William F. Deeck

CORTLAND FITZSIMMONS – The Evil Men Do. Stokes, hardcover, 1941.


   Having turned down several lucrative offers to go to Hollywood and do screen writing, mystery writer Ethel Thomas finally accepts as a ploy to help out her niece, an aspiring movie actress.

   The niece’s fiance, fighting for her honor, has apparently killed a man. It’s obvious that the “killing” is but a variation of the old badger game, but these two youngsters get themselves involved with a blackmailer who runs a gambling club. Naturally, he is soon bumped off. The niece, the fiance, the niece’s mother, and Thomas are unlikely suspects.

   Since the idea should be a winner from the start, there ought to be a law that authors writing about septuagenarian lady mystery writers who also detect produce at least a halfway decent novel. If there were such a law, Fitzsimmons would be given twenty years without the option.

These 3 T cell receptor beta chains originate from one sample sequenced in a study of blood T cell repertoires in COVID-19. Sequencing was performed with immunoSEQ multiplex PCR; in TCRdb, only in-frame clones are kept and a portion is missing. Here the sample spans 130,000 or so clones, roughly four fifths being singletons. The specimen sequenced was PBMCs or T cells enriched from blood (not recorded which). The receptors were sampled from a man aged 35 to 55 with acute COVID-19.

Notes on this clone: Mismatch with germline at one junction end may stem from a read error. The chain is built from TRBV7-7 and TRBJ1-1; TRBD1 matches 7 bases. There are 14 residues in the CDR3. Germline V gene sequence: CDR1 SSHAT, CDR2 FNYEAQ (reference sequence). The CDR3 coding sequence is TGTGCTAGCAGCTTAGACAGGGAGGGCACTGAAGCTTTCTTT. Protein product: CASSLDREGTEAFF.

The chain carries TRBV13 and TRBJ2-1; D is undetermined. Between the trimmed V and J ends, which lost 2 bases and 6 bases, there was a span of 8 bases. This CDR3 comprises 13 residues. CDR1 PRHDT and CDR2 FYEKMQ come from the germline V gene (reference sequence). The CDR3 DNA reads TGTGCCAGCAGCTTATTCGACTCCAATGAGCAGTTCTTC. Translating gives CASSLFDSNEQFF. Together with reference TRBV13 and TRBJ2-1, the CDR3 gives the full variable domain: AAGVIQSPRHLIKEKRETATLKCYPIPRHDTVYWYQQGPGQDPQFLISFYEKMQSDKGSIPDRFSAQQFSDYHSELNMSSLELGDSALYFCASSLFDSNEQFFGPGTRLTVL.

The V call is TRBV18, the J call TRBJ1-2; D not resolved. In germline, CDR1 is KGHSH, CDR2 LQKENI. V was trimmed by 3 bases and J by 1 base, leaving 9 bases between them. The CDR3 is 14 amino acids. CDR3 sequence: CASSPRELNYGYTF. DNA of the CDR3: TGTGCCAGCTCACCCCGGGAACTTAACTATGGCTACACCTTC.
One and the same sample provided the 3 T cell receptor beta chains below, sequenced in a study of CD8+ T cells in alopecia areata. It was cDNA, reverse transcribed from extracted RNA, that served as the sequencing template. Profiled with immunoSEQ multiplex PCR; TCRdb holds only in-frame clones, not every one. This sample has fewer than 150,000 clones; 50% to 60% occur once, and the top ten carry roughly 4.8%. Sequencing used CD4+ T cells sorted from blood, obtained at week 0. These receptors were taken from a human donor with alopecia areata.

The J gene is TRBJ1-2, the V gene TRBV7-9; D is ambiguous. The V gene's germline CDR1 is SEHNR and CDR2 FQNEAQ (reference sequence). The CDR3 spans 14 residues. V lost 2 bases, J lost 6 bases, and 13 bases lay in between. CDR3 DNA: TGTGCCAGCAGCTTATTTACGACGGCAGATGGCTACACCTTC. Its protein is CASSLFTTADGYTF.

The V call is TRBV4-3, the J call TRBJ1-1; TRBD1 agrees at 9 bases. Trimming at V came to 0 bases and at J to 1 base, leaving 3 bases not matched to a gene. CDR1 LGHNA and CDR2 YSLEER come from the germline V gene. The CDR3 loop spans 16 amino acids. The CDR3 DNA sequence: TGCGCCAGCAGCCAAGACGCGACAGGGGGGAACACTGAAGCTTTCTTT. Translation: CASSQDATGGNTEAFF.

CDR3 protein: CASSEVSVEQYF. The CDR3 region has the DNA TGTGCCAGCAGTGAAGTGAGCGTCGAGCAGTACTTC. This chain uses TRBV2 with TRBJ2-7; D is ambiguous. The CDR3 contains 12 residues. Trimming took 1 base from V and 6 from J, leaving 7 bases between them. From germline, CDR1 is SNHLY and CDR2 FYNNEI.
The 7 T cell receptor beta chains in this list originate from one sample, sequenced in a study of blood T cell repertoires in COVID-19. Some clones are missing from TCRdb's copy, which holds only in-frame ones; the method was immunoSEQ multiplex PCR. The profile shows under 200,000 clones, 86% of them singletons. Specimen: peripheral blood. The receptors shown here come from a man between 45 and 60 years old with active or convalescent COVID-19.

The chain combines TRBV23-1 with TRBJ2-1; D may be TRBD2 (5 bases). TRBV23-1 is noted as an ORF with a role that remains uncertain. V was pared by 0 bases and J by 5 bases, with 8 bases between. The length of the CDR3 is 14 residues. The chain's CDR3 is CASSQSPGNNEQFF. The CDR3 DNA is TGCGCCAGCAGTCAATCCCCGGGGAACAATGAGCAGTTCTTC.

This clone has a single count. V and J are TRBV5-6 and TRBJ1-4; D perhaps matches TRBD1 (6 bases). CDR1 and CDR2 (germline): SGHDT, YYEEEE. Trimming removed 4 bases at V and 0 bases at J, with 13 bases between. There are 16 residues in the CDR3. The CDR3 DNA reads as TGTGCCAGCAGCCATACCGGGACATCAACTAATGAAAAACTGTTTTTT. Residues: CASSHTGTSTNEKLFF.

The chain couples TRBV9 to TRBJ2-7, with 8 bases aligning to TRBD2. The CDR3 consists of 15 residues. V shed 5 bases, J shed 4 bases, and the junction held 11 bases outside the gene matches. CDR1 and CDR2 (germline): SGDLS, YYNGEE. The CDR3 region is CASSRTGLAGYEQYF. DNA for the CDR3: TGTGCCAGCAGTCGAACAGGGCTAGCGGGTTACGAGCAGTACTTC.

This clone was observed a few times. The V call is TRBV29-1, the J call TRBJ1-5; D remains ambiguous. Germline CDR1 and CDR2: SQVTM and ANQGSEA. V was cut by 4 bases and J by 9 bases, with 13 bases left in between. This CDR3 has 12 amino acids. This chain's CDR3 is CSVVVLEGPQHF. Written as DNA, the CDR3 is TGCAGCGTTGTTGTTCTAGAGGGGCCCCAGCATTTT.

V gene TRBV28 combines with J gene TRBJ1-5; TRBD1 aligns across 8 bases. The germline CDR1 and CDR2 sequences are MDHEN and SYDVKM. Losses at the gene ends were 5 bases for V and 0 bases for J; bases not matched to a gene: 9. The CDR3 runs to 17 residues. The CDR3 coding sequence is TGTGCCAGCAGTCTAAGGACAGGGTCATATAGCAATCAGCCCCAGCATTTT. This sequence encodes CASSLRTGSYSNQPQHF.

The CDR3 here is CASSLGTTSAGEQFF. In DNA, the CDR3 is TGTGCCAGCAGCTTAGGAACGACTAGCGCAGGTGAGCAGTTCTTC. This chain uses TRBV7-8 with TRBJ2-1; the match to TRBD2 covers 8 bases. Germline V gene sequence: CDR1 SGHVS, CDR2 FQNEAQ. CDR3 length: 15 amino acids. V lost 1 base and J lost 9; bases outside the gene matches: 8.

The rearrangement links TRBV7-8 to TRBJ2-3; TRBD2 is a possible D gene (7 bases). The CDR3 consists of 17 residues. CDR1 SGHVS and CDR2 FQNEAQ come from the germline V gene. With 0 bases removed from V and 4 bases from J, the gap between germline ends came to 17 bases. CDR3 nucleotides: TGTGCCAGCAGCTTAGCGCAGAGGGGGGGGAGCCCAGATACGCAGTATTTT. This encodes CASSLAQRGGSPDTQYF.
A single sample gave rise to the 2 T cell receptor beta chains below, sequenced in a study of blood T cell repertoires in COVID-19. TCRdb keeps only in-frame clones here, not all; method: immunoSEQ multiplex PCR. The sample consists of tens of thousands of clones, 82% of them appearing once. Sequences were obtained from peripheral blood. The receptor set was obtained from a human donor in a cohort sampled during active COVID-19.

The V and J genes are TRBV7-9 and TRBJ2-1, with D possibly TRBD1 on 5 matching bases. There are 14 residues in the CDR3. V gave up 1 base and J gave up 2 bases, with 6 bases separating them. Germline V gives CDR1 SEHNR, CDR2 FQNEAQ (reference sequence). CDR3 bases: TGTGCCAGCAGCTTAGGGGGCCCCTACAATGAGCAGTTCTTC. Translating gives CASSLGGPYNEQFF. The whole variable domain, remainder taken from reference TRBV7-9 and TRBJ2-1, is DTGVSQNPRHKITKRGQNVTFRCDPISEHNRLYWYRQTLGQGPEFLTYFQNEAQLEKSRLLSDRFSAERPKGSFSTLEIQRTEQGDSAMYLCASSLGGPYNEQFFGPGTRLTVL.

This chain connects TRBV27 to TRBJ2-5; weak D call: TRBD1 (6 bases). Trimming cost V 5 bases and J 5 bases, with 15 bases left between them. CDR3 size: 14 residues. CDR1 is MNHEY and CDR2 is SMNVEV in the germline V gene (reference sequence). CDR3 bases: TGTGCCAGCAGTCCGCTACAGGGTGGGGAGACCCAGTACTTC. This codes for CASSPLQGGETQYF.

— From The MYSTERY FANcier, Vol. 11, No. 1, Winter 1989.

      The Ethel Thomas series —

The Whispering Window. Stokes, 1936.
The Moving Finger. Stokes, 1937.


Mystery at Hidden Harbor. Stokes, 1938.
The Evil Men Do. Stokes, 1941.

Editorial Comment:   In a crime fiction writing career that extended from 1930 to 1943, Cortland Fitzsimmons wrote or co-authored another thirteen novels, two of which featured Arthur Martinson as the leading character, and two with Percy Peacock. I know nothing about either of the two, but Bill Deeck’s review of the author’s book The Girl in the Cage, displays an equal lack of enthusiasm for his work:   “…reading Fitzsimmons is like watching grease congeal.”